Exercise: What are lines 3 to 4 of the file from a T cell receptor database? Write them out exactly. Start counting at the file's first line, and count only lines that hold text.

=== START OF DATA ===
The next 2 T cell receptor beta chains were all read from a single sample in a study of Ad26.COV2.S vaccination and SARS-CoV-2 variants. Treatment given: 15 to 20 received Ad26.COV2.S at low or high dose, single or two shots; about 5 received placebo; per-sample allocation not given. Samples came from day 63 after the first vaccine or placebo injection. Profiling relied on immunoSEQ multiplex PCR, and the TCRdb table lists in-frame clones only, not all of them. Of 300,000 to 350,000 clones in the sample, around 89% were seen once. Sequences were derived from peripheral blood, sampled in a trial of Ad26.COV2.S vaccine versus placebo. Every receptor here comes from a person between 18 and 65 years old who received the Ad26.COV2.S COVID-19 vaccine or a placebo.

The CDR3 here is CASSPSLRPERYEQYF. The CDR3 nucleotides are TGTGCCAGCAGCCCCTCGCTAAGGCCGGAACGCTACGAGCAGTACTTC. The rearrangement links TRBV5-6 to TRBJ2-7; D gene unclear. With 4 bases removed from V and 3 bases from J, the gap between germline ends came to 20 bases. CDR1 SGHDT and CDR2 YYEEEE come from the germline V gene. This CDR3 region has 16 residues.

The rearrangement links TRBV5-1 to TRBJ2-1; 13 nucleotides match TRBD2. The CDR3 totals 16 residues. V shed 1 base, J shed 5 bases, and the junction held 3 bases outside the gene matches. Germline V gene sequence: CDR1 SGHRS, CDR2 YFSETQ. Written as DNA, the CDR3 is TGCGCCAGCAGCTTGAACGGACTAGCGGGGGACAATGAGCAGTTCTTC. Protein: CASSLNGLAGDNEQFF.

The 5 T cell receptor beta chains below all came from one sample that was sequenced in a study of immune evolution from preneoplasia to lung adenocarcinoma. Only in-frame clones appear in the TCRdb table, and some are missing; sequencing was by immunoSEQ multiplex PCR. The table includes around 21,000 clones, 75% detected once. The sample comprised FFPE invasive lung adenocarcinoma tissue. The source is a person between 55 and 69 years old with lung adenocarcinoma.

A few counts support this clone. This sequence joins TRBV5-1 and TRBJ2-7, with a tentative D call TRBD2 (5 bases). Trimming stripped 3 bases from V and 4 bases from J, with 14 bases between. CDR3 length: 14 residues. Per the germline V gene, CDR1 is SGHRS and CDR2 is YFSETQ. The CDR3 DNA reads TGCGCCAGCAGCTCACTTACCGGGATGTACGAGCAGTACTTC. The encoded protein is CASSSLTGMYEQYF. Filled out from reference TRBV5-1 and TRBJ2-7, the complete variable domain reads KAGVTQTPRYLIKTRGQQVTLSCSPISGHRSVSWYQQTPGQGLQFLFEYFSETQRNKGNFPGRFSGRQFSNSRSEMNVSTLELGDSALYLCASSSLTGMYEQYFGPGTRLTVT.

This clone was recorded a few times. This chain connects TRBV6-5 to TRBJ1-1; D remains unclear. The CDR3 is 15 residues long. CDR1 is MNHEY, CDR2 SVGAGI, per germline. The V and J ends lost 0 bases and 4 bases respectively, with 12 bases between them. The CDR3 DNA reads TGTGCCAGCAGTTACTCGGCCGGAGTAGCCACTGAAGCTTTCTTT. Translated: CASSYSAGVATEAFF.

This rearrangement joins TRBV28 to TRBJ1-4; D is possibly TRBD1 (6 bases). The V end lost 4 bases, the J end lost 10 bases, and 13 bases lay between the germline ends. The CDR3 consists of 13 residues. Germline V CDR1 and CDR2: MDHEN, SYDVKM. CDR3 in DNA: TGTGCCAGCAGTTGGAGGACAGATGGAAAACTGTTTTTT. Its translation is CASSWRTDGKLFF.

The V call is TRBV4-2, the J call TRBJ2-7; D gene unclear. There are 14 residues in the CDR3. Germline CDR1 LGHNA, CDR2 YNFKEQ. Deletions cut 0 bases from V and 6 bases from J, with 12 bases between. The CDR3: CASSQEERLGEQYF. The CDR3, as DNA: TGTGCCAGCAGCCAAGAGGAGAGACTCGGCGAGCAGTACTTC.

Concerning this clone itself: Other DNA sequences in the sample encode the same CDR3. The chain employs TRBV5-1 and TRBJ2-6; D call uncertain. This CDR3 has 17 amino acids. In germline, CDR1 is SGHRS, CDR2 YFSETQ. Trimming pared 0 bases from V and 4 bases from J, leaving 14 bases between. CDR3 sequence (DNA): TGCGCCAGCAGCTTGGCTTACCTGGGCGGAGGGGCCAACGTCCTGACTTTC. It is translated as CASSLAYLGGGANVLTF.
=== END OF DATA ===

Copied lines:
The rearrangement links TRBV5-1 to TRBJ2-1; 13 nucleotides match TRBD2. The CDR3 totals 16 residues. V shed 1 base, J shed 5 bases, and the junction held 3 bases outside the gene matches. Germline V gene sequence: CDR1 SGHRS, CDR2 YFSETQ. Written as DNA, the CDR3 is TGCGCCAGCAGCTTGAACGGACTAGCGGGGGACAATGAGCAGTTCTTC. Protein: CASSLNGLAGDNEQFF.

The 5 T cell receptor beta chains below all came from one sample that was sequenced in a study of immune evolution from preneoplasia to lung adenocarcinoma. Only in-frame clones appear in the TCRdb table, and some are missing; sequencing was by immunoSEQ multiplex PCR. The table includes around 21,000 clones, 75% detected once. The sample comprised FFPE invasive lung adenocarcinoma tissue. The source is a person between 55 and 69 years old with lung adenocarcinoma.